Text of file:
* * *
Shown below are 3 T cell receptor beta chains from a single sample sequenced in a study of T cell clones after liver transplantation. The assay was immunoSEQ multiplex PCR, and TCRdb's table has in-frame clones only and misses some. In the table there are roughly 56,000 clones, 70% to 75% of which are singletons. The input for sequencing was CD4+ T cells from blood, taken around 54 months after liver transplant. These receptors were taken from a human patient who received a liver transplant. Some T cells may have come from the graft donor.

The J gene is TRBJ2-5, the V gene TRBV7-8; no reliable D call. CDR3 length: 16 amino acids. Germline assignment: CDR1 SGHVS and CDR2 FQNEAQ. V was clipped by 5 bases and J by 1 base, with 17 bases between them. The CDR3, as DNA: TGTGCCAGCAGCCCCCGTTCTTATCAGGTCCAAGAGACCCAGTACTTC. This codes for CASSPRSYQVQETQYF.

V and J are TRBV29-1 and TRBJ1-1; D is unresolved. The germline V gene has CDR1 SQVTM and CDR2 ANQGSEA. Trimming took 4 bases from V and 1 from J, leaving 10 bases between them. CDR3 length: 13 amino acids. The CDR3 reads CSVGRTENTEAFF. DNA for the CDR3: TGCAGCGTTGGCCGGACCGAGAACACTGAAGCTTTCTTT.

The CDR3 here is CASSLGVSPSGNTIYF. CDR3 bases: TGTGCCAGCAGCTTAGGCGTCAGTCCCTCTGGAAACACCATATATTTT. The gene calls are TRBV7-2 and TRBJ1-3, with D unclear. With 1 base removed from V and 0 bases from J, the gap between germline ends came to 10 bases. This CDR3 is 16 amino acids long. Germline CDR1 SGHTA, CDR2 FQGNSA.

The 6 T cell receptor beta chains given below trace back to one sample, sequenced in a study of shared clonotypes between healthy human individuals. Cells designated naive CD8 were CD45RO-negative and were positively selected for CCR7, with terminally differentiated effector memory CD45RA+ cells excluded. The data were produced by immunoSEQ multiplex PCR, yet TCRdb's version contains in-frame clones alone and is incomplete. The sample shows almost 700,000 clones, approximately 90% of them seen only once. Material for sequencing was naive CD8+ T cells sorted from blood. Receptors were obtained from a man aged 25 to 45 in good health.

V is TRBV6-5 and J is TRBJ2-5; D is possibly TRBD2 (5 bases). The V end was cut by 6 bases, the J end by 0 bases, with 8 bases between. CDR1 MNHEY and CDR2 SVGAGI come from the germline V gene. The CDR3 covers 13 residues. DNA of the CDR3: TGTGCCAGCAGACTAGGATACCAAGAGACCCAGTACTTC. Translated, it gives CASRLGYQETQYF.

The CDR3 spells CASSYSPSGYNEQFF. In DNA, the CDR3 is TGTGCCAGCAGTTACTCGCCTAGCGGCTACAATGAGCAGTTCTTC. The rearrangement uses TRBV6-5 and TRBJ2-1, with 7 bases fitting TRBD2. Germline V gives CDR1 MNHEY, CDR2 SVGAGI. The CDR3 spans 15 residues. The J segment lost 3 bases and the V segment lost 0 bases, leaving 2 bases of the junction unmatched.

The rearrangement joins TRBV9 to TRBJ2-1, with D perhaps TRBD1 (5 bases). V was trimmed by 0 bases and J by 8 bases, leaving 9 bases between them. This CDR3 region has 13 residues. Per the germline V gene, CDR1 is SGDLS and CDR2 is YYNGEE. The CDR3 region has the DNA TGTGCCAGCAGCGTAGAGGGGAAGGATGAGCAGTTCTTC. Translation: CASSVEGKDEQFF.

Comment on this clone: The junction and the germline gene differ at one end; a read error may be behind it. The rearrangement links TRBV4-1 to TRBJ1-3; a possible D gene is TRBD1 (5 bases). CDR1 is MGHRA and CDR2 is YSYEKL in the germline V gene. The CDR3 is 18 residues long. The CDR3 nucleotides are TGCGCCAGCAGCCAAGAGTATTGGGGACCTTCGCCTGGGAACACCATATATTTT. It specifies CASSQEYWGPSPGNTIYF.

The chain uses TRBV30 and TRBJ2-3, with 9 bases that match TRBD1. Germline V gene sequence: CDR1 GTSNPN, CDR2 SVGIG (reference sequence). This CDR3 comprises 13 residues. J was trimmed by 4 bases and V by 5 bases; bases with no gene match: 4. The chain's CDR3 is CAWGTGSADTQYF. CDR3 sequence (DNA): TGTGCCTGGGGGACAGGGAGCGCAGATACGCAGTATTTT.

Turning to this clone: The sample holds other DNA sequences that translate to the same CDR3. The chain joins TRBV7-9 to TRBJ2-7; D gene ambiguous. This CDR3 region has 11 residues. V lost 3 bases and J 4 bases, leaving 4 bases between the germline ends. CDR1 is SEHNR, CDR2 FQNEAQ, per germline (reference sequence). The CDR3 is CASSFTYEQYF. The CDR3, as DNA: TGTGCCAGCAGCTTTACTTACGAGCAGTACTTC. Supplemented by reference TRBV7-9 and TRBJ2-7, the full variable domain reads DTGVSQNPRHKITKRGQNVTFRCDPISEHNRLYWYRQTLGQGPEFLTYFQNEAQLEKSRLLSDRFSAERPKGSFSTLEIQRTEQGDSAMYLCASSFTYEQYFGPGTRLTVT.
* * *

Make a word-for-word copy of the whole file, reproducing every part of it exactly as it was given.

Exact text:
Shown below are 3 T cell receptor beta chains from a single sample sequenced in a study of T cell clones after liver transplantation. The assay was immunoSEQ multiplex PCR, and TCRdb's table has in-frame clones only and misses some. In the table there are roughly 56,000 clones, 70% to 75% of which are singletons. The input for sequencing was CD4+ T cells from blood, taken around 54 months after liver transplant. These receptors were taken from a human patient who received a liver transplant. Some T cells may have come from the graft donor.

The J gene is TRBJ2-5, the V gene TRBV7-8; no reliable D call. CDR3 length: 16 amino acids. Germline assignment: CDR1 SGHVS and CDR2 FQNEAQ. V was clipped by 5 bases and J by 1 base, with 17 bases between them. The CDR3, as DNA: TGTGCCAGCAGCCCCCGTTCTTATCAGGTCCAAGAGACCCAGTACTTC. This codes for CASSPRSYQVQETQYF.

V and J are TRBV29-1 and TRBJ1-1; D is unresolved. The germline V gene has CDR1 SQVTM and CDR2 ANQGSEA. Trimming took 4 bases from V and 1 from J, leaving 10 bases between them. CDR3 length: 13 amino acids. The CDR3 reads CSVGRTENTEAFF. DNA for the CDR3: TGCAGCGTTGGCCGGACCGAGAACACTGAAGCTTTCTTT.

The CDR3 here is CASSLGVSPSGNTIYF. CDR3 bases: TGTGCCAGCAGCTTAGGCGTCAGTCCCTCTGGAAACACCATATATTTT. The gene calls are TRBV7-2 and TRBJ1-3, with D unclear. With 1 base removed from V and 0 bases from J, the gap between germline ends came to 10 bases. This CDR3 is 16 amino acids long. Germline CDR1 SGHTA, CDR2 FQGNSA.

The 6 T cell receptor beta chains given below trace back to one sample, sequenced in a study of shared clonotypes between healthy human individuals. Cells designated naive CD8 were CD45RO-negative and were positively selected for CCR7, with terminally differentiated effector memory CD45RA+ cells excluded. The data were produced by immunoSEQ multiplex PCR, yet TCRdb's version contains in-frame clones alone and is incomplete. The sample shows almost 700,000 clones, approximately 90% of them seen only once. Material for sequencing was naive CD8+ T cells sorted from blood. Receptors were obtained from a man aged 25 to 45 in good health.

V is TRBV6-5 and J is TRBJ2-5; D is possibly TRBD2 (5 bases). The V end was cut by 6 bases, the J end by 0 bases, with 8 bases between. CDR1 MNHEY and CDR2 SVGAGI come from the germline V gene. The CDR3 covers 13 residues. DNA of the CDR3: TGTGCCAGCAGACTAGGATACCAAGAGACCCAGTACTTC. Translated, it gives CASRLGYQETQYF.

The CDR3 spells CASSYSPSGYNEQFF. In DNA, the CDR3 is TGTGCCAGCAGTTACTCGCCTAGCGGCTACAATGAGCAGTTCTTC. The rearrangement uses TRBV6-5 and TRBJ2-1, with 7 bases fitting TRBD2. Germline V gives CDR1 MNHEY, CDR2 SVGAGI. The CDR3 spans 15 residues. The J segment lost 3 bases and the V segment lost 0 bases, leaving 2 bases of the junction unmatched.

The rearrangement joins TRBV9 to TRBJ2-1, with D perhaps TRBD1 (5 bases). V was trimmed by 0 bases and J by 8 bases, leaving 9 bases between them. This CDR3 region has 13 residues. Per the germline V gene, CDR1 is SGDLS and CDR2 is YYNGEE. The CDR3 region has the DNA TGTGCCAGCAGCGTAGAGGGGAAGGATGAGCAGTTCTTC. Translation: CASSVEGKDEQFF.

Comment on this clone: The junction and the germline gene differ at one end; a read error may be behind it. The rearrangement links TRBV4-1 to TRBJ1-3; a possible D gene is TRBD1 (5 bases). CDR1 is MGHRA and CDR2 is YSYEKL in the germline V gene. The CDR3 is 18 residues long. The CDR3 nucleotides are TGCGCCAGCAGCCAAGAGTATTGGGGACCTTCGCCTGGGAACACCATATATTTT. It specifies CASSQEYWGPSPGNTIYF.

The chain uses TRBV30 and TRBJ2-3, with 9 bases that match TRBD1. Germline V gene sequence: CDR1 GTSNPN, CDR2 SVGIG (reference sequence). This CDR3 comprises 13 residues. J was trimmed by 4 bases and V by 5 bases; bases with no gene match: 4. The chain's CDR3 is CAWGTGSADTQYF. CDR3 sequence (DNA): TGTGCCTGGGGGACAGGGAGCGCAGATACGCAGTATTTT.

Turning to this clone: The sample holds other DNA sequences that translate to the same CDR3. The chain joins TRBV7-9 to TRBJ2-7; D gene ambiguous. This CDR3 region has 11 residues. V lost 3 bases and J 4 bases, leaving 4 bases between the germline ends. CDR1 is SEHNR, CDR2 FQNEAQ, per germline (reference sequence). The CDR3 is CASSFTYEQYF. The CDR3, as DNA: TGTGCCAGCAGCTTTACTTACGAGCAGTACTTC. Supplemented by reference TRBV7-9 and TRBJ2-7, the full variable domain reads DTGVSQNPRHKITKRGQNVTFRCDPISEHNRLYWYRQTLGQGPEFLTYFQNEAQLEKSRLLSDRFSAERPKGSFSTLEIQRTEQGDSAMYLCASSFTYEQYFGPGTRLTVT.